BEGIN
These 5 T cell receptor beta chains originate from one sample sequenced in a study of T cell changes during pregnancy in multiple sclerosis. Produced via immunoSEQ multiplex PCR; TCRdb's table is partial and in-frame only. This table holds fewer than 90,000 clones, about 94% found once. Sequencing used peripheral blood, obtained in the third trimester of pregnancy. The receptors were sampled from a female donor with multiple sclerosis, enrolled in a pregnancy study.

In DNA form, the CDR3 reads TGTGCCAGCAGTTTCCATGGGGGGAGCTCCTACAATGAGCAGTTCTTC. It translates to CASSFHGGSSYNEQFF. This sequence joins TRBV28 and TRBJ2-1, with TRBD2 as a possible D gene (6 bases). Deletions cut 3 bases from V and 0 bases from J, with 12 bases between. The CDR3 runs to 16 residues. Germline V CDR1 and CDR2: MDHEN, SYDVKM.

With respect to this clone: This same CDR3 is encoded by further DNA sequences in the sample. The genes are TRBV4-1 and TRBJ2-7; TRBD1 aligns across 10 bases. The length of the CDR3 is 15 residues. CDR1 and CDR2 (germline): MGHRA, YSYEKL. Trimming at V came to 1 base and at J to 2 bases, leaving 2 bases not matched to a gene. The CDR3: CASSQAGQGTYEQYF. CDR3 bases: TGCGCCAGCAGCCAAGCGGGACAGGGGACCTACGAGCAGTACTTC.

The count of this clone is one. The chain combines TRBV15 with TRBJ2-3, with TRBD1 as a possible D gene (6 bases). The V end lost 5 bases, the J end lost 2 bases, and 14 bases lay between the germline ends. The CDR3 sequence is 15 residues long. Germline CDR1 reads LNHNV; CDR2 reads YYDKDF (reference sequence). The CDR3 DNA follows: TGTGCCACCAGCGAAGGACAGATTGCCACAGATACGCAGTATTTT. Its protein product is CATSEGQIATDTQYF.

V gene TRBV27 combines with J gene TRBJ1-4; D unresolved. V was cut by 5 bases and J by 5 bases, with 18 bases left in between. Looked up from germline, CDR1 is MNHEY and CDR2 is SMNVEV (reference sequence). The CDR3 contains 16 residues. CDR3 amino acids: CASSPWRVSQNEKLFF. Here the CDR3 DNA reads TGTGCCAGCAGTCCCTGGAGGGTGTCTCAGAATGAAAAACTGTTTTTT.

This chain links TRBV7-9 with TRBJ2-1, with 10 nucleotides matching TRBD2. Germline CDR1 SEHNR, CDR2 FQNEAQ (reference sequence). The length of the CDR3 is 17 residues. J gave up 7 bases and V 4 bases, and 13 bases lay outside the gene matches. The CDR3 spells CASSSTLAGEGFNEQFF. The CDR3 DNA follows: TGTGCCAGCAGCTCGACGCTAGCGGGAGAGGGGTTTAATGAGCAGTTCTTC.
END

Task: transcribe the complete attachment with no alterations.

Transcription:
These 5 T cell receptor beta chains originate from one sample sequenced in a study of T cell changes during pregnancy in multiple sclerosis. Produced via immunoSEQ multiplex PCR; TCRdb's table is partial and in-frame only. This table holds fewer than 90,000 clones, about 94% found once. Sequencing used peripheral blood, obtained in the third trimester of pregnancy. The receptors were sampled from a female donor with multiple sclerosis, enrolled in a pregnancy study.

In DNA form, the CDR3 reads TGTGCCAGCAGTTTCCATGGGGGGAGCTCCTACAATGAGCAGTTCTTC. It translates to CASSFHGGSSYNEQFF. This sequence joins TRBV28 and TRBJ2-1, with TRBD2 as a possible D gene (6 bases). Deletions cut 3 bases from V and 0 bases from J, with 12 bases between. The CDR3 runs to 16 residues. Germline V CDR1 and CDR2: MDHEN, SYDVKM.

With respect to this clone: This same CDR3 is encoded by further DNA sequences in the sample. The genes are TRBV4-1 and TRBJ2-7; TRBD1 aligns across 10 bases. The length of the CDR3 is 15 residues. CDR1 and CDR2 (germline): MGHRA, YSYEKL. Trimming at V came to 1 base and at J to 2 bases, leaving 2 bases not matched to a gene. The CDR3: CASSQAGQGTYEQYF. CDR3 bases: TGCGCCAGCAGCCAAGCGGGACAGGGGACCTACGAGCAGTACTTC.

The count of this clone is one. The chain combines TRBV15 with TRBJ2-3, with TRBD1 as a possible D gene (6 bases). The V end lost 5 bases, the J end lost 2 bases, and 14 bases lay between the germline ends. The CDR3 sequence is 15 residues long. Germline CDR1 reads LNHNV; CDR2 reads YYDKDF (reference sequence). The CDR3 DNA follows: TGTGCCACCAGCGAAGGACAGATTGCCACAGATACGCAGTATTTT. Its protein product is CATSEGQIATDTQYF.

V gene TRBV27 combines with J gene TRBJ1-4; D unresolved. V was cut by 5 bases and J by 5 bases, with 18 bases left in between. Looked up from germline, CDR1 is MNHEY and CDR2 is SMNVEV (reference sequence). The CDR3 contains 16 residues. CDR3 amino acids: CASSPWRVSQNEKLFF. Here the CDR3 DNA reads TGTGCCAGCAGTCCCTGGAGGGTGTCTCAGAATGAAAAACTGTTTTTT.

This chain links TRBV7-9 with TRBJ2-1, with 10 nucleotides matching TRBD2. Germline CDR1 SEHNR, CDR2 FQNEAQ (reference sequence). The length of the CDR3 is 17 residues. J gave up 7 bases and V 4 bases, and 13 bases lay outside the gene matches. The CDR3 spells CASSSTLAGEGFNEQFF. The CDR3 DNA follows: TGTGCCAGCAGCTCGACGCTAGCGGGAGAGGGGTTTAATGAGCAGTTCTTC.